Characters Discussed

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Last Updated on May 6, 2015, by eNotes Editorial. Word Count: 329

Frau Wolff

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Frau Wolff, a washerwoman and the ringleader of a gang of dealers in stolen goods. Protected by her reputation as an honest woman, she sets about stealing from her daughter’s employer, Krüger, a load of wood and a beaver coat for delivery to the fence, Wulkow. By virtue of her own wit, the false testimony of other witnesses, and the incompetence of the justice of the peace, von Wehrhahn, the innocent in the affair are made to appear guilty, and Frau Wolff emerges as the soul of honor.

Julius Wolff

Julius Wolff, Frau Wolff’s husband, a shipwright and ferry captain who uses his nautical activities as a front for his real business in life, the illegal snaring of game.


Leontine (LAY-ohn-tee-neh), the elder daughter of Julius and Frau Wolff. She is hired out to Krüger but returns home complaining that he sends her after wood late at night. Her flight is used by Frau Wolff as an opportunity to steal the wood.


Udelheid (OO-dehl-hid), Julius and Frau Wolff’s younger daughter. She is used by her family as a verifier of invented evidence.


Wulkow (VOOL-koh), a boatman and a receiver of stolen goods. When he makes known his desire for a fur, his request is cheerfully filled by Frau Wolff, who delivers to him, for a price, Krüger’s beaver coat.


Krüger (KREW-gur), Leontine’s well-to-do employer, who is relieved by her thieving family of his load of wood and his beaver coat.

Von Wehrhahn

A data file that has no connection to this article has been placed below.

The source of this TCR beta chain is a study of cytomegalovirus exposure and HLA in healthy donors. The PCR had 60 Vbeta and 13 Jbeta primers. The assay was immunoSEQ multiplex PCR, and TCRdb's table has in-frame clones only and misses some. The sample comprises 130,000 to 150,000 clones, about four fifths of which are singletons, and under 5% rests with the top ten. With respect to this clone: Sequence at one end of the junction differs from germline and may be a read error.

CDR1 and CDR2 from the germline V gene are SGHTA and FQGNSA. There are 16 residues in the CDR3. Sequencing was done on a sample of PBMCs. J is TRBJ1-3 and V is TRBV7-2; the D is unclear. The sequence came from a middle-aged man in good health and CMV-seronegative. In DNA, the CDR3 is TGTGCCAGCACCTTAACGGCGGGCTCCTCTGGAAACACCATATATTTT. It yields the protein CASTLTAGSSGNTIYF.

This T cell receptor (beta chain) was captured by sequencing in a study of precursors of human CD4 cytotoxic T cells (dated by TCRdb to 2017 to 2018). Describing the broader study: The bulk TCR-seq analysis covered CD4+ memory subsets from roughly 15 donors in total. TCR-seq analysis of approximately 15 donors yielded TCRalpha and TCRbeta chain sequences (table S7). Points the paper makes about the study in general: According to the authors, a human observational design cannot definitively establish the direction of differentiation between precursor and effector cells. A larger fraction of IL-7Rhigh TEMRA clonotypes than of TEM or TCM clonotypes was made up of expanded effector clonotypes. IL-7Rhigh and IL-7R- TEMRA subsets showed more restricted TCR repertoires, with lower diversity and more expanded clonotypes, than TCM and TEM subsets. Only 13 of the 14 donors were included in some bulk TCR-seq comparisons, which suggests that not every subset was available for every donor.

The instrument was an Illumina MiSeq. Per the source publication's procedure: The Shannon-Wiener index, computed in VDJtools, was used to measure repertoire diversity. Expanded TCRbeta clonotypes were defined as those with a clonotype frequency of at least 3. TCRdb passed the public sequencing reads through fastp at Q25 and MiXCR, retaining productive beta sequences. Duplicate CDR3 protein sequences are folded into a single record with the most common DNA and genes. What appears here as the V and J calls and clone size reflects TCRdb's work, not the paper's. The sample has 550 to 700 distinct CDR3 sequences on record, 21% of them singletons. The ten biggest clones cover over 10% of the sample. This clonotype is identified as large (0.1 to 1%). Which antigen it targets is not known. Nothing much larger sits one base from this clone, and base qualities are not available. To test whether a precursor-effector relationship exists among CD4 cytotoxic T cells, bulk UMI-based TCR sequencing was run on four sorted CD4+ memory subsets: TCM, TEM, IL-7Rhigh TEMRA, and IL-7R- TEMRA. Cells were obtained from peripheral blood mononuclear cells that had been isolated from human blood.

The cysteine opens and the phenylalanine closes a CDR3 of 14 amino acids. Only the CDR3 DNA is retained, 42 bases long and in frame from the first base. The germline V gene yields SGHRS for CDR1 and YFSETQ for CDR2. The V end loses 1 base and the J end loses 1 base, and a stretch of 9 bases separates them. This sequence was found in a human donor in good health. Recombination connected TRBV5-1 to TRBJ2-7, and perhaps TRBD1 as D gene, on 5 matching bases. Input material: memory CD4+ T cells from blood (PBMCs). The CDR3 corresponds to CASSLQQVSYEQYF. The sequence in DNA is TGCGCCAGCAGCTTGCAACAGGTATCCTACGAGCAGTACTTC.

Von Wehrhahn (VAYR-hahn), the justice of the peace. He is so taken up with rigging evidence against Dr. Fleischer for a supposed slight that he cannot see to it that justice is done in his court.

Doctor Fleischer

Doctor Fleischer (FLI-shur), Krüger’s friend, a liberal democrat who incurs the wrath of von Wehrhahn and, unwittingly, blocks the path of justice.


Motes, an informer and giver of false evidence.


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Last Updated on May 6, 2015, by eNotes Editorial. Word Count: 243

Gassner, John. Introduction to Five Plays by Gerhart Hauptmann, translated by Theodore H. Lustig. New York: Bantam Publications, 1961. A general introduction that sketches Haupt-mann’s achievement as a dramatist, highlighting his contributions to the naturalist movement. Comments on the topicality of The Beaver Coat, but claims that it is an “outstanding character comedy” that transcends the limitations of the time and place of its initial production.

Maurer, Warren R. Gerhart Hauptmann. Boston: Twayne, 1982. Overview of Hauptmann’s life and work intended for the nonspecialist. Organized chronologically, it shows the development of Hauptmann’s theory of the drama. Discusses the principal themes of The Beaver Coat, highlights its politically charged undertone, and cites the author’s use of imagery and dramatic structure.

Maurer, Warren R. Understanding Gerhart Hauptmann. Columbia: University of South Carolina Press, 1992. Excellent overview of Hauptmann’s works. Discussion of The Beaver Coat focuses on the comic aspects of the play and on the character of Mrs. Wolff.

Osborne, John. The Naturalist Drama in Germany. Totowa, N.J.: Rowman & Littlefield, 1971. Discusses The Beaver Coat as a naturalist comedy, citing various devices Hauptmann uses to achieve comic effect. Points out parallels to Molière’s plays.

Sinden, Margaret. Gerhart Hauptmann: The Prose Plays. Toronto: University of Toronto Press, 1957. Studies the major dramas, including The Beaver Coat, which Sinden calls a work of great vigor. Discusses the play as an exploration of the impact of the modern era on a traditional rural settlement.

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